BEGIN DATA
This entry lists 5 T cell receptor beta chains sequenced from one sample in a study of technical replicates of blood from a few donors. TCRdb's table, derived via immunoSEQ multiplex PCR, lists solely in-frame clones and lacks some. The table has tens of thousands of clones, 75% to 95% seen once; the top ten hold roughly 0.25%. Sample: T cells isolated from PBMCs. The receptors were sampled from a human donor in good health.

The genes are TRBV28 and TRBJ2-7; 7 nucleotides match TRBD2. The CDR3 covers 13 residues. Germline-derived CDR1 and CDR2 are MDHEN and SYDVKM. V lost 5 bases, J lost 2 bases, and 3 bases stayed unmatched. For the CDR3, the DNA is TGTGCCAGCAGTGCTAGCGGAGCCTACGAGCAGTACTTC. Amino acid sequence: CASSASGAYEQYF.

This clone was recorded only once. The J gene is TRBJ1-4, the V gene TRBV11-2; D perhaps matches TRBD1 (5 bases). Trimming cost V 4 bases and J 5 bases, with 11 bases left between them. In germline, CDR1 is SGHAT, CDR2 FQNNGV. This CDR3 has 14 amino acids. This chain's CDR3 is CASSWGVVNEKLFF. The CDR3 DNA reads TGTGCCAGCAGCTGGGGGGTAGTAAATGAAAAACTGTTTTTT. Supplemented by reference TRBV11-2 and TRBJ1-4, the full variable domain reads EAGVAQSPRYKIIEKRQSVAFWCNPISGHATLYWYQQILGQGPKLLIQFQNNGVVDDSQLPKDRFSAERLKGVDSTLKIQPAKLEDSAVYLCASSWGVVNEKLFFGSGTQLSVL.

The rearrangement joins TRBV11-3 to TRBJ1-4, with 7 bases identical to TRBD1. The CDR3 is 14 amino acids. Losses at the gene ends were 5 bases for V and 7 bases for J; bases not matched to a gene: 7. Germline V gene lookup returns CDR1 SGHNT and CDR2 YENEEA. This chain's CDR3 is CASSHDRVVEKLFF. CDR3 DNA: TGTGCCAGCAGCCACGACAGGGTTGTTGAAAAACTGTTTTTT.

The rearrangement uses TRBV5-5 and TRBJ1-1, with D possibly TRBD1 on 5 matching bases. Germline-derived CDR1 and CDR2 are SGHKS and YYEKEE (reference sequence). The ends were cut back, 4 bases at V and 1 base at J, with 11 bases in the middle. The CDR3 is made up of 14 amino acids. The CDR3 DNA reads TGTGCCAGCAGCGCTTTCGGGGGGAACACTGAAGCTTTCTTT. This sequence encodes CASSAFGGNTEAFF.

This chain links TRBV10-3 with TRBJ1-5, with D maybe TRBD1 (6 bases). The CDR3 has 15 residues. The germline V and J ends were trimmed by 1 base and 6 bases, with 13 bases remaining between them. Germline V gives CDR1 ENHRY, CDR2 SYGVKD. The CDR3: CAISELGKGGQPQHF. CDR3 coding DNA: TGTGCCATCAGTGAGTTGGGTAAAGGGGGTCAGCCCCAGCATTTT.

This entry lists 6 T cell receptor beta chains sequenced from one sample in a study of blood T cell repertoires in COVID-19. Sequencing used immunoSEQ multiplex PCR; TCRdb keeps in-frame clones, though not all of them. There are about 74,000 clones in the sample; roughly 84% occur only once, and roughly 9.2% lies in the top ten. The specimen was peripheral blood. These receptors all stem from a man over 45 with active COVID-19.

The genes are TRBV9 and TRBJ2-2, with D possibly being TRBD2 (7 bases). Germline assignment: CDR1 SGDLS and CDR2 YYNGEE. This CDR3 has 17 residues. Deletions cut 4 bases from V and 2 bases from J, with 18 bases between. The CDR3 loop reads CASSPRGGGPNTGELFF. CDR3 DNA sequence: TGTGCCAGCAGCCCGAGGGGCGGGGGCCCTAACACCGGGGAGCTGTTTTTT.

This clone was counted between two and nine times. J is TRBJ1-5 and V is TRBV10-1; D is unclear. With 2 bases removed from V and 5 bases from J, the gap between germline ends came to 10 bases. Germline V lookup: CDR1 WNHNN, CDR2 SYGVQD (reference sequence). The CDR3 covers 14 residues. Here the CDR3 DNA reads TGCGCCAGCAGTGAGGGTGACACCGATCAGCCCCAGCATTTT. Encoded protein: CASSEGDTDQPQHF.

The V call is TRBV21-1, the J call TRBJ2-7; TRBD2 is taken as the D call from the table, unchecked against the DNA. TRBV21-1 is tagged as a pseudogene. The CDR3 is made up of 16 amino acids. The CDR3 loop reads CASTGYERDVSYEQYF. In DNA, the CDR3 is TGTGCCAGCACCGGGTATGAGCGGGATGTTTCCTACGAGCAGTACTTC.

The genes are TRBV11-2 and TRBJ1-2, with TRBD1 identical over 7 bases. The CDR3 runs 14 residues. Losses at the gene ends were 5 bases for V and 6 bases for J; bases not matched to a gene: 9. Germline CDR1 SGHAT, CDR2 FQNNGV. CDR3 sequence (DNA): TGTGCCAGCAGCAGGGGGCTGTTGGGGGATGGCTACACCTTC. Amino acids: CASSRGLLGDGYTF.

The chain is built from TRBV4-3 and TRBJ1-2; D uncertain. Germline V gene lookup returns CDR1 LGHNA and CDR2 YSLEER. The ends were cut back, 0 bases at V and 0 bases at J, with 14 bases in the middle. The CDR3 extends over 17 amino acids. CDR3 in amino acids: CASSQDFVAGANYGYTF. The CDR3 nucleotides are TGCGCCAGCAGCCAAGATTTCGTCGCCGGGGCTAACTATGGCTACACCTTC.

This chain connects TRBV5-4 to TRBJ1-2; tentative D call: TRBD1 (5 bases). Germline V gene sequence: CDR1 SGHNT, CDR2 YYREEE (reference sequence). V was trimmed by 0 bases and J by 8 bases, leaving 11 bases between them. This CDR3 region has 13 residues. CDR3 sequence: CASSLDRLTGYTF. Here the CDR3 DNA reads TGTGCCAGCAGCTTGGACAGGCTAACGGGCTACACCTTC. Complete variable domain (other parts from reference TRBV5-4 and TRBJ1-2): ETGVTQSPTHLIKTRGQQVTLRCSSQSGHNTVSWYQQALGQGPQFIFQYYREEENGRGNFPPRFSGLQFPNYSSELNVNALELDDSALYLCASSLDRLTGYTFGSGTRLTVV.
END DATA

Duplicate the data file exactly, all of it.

This entry lists 5 T cell receptor beta chains sequenced from one sample in a study of technical replicates of blood from a few donors. TCRdb's table, derived via immunoSEQ multiplex PCR, lists solely in-frame clones and lacks some. The table has tens of thousands of clones, 75% to 95% seen once; the top ten hold roughly 0.25%. Sample: T cells isolated from PBMCs. The receptors were sampled from a human donor in good health.

The genes are TRBV28 and TRBJ2-7; 7 nucleotides match TRBD2. The CDR3 covers 13 residues. Germline-derived CDR1 and CDR2 are MDHEN and SYDVKM. V lost 5 bases, J lost 2 bases, and 3 bases stayed unmatched. For the CDR3, the DNA is TGTGCCAGCAGTGCTAGCGGAGCCTACGAGCAGTACTTC. Amino acid sequence: CASSASGAYEQYF.

This clone was recorded only once. The J gene is TRBJ1-4, the V gene TRBV11-2; D perhaps matches TRBD1 (5 bases). Trimming cost V 4 bases and J 5 bases, with 11 bases left between them. In germline, CDR1 is SGHAT, CDR2 FQNNGV. This CDR3 has 14 amino acids. This chain's CDR3 is CASSWGVVNEKLFF. The CDR3 DNA reads TGTGCCAGCAGCTGGGGGGTAGTAAATGAAAAACTGTTTTTT. Supplemented by reference TRBV11-2 and TRBJ1-4, the full variable domain reads EAGVAQSPRYKIIEKRQSVAFWCNPISGHATLYWYQQILGQGPKLLIQFQNNGVVDDSQLPKDRFSAERLKGVDSTLKIQPAKLEDSAVYLCASSWGVVNEKLFFGSGTQLSVL.

The rearrangement joins TRBV11-3 to TRBJ1-4, with 7 bases identical to TRBD1. The CDR3 is 14 amino acids. Losses at the gene ends were 5 bases for V and 7 bases for J; bases not matched to a gene: 7. Germline V gene lookup returns CDR1 SGHNT and CDR2 YENEEA. This chain's CDR3 is CASSHDRVVEKLFF. CDR3 DNA: TGTGCCAGCAGCCACGACAGGGTTGTTGAAAAACTGTTTTTT.

The rearrangement uses TRBV5-5 and TRBJ1-1, with D possibly TRBD1 on 5 matching bases. Germline-derived CDR1 and CDR2 are SGHKS and YYEKEE (reference sequence). The ends were cut back, 4 bases at V and 1 base at J, with 11 bases in the middle. The CDR3 is made up of 14 amino acids. The CDR3 DNA reads TGTGCCAGCAGCGCTTTCGGGGGGAACACTGAAGCTTTCTTT. This sequence encodes CASSAFGGNTEAFF.

This chain links TRBV10-3 with TRBJ1-5, with D maybe TRBD1 (6 bases). The CDR3 has 15 residues. The germline V and J ends were trimmed by 1 base and 6 bases, with 13 bases remaining between them. Germline V gives CDR1 ENHRY, CDR2 SYGVKD. The CDR3: CAISELGKGGQPQHF. CDR3 coding DNA: TGTGCCATCAGTGAGTTGGGTAAAGGGGGTCAGCCCCAGCATTTT.

This entry lists 6 T cell receptor beta chains sequenced from one sample in a study of blood T cell repertoires in COVID-19. Sequencing used immunoSEQ multiplex PCR; TCRdb keeps in-frame clones, though not all of them. There are about 74,000 clones in the sample; roughly 84% occur only once, and roughly 9.2% lies in the top ten. The specimen was peripheral blood. These receptors all stem from a man over 45 with active COVID-19.

The genes are TRBV9 and TRBJ2-2, with D possibly being TRBD2 (7 bases). Germline assignment: CDR1 SGDLS and CDR2 YYNGEE. This CDR3 has 17 residues. Deletions cut 4 bases from V and 2 bases from J, with 18 bases between. The CDR3 loop reads CASSPRGGGPNTGELFF. CDR3 DNA sequence: TGTGCCAGCAGCCCGAGGGGCGGGGGCCCTAACACCGGGGAGCTGTTTTTT.

This clone was counted between two and nine times. J is TRBJ1-5 and V is TRBV10-1; D is unclear. With 2 bases removed from V and 5 bases from J, the gap between germline ends came to 10 bases. Germline V lookup: CDR1 WNHNN, CDR2 SYGVQD (reference sequence). The CDR3 covers 14 residues. Here the CDR3 DNA reads TGCGCCAGCAGTGAGGGTGACACCGATCAGCCCCAGCATTTT. Encoded protein: CASSEGDTDQPQHF.

The V call is TRBV21-1, the J call TRBJ2-7; TRBD2 is taken as the D call from the table, unchecked against the DNA. TRBV21-1 is tagged as a pseudogene. The CDR3 is made up of 16 amino acids. The CDR3 loop reads CASTGYERDVSYEQYF. In DNA, the CDR3 is TGTGCCAGCACCGGGTATGAGCGGGATGTTTCCTACGAGCAGTACTTC.

The genes are TRBV11-2 and TRBJ1-2, with TRBD1 identical over 7 bases. The CDR3 runs 14 residues. Losses at the gene ends were 5 bases for V and 6 bases for J; bases not matched to a gene: 9. Germline CDR1 SGHAT, CDR2 FQNNGV. CDR3 sequence (DNA): TGTGCCAGCAGCAGGGGGCTGTTGGGGGATGGCTACACCTTC. Amino acids: CASSRGLLGDGYTF.

The chain is built from TRBV4-3 and TRBJ1-2; D uncertain. Germline V gene lookup returns CDR1 LGHNA and CDR2 YSLEER. The ends were cut back, 0 bases at V and 0 bases at J, with 14 bases in the middle. The CDR3 extends over 17 amino acids. CDR3 in amino acids: CASSQDFVAGANYGYTF. The CDR3 nucleotides are TGCGCCAGCAGCCAAGATTTCGTCGCCGGGGCTAACTATGGCTACACCTTC.

This chain connects TRBV5-4 to TRBJ1-2; tentative D call: TRBD1 (5 bases). Germline V gene sequence: CDR1 SGHNT, CDR2 YYREEE (reference sequence). V was trimmed by 0 bases and J by 8 bases, leaving 11 bases between them. This CDR3 region has 13 residues. CDR3 sequence: CASSLDRLTGYTF. Here the CDR3 DNA reads TGTGCCAGCAGCTTGGACAGGCTAACGGGCTACACCTTC. Complete variable domain (other parts from reference TRBV5-4 and TRBJ1-2): ETGVTQSPTHLIKTRGQQVTLRCSSQSGHNTVSWYQQALGQGPQFIFQYYREEENGRGNFPPRFSGLQFPNYSSELNVNALELDDSALYLCASSLDRLTGYTFGSGTRLTVV.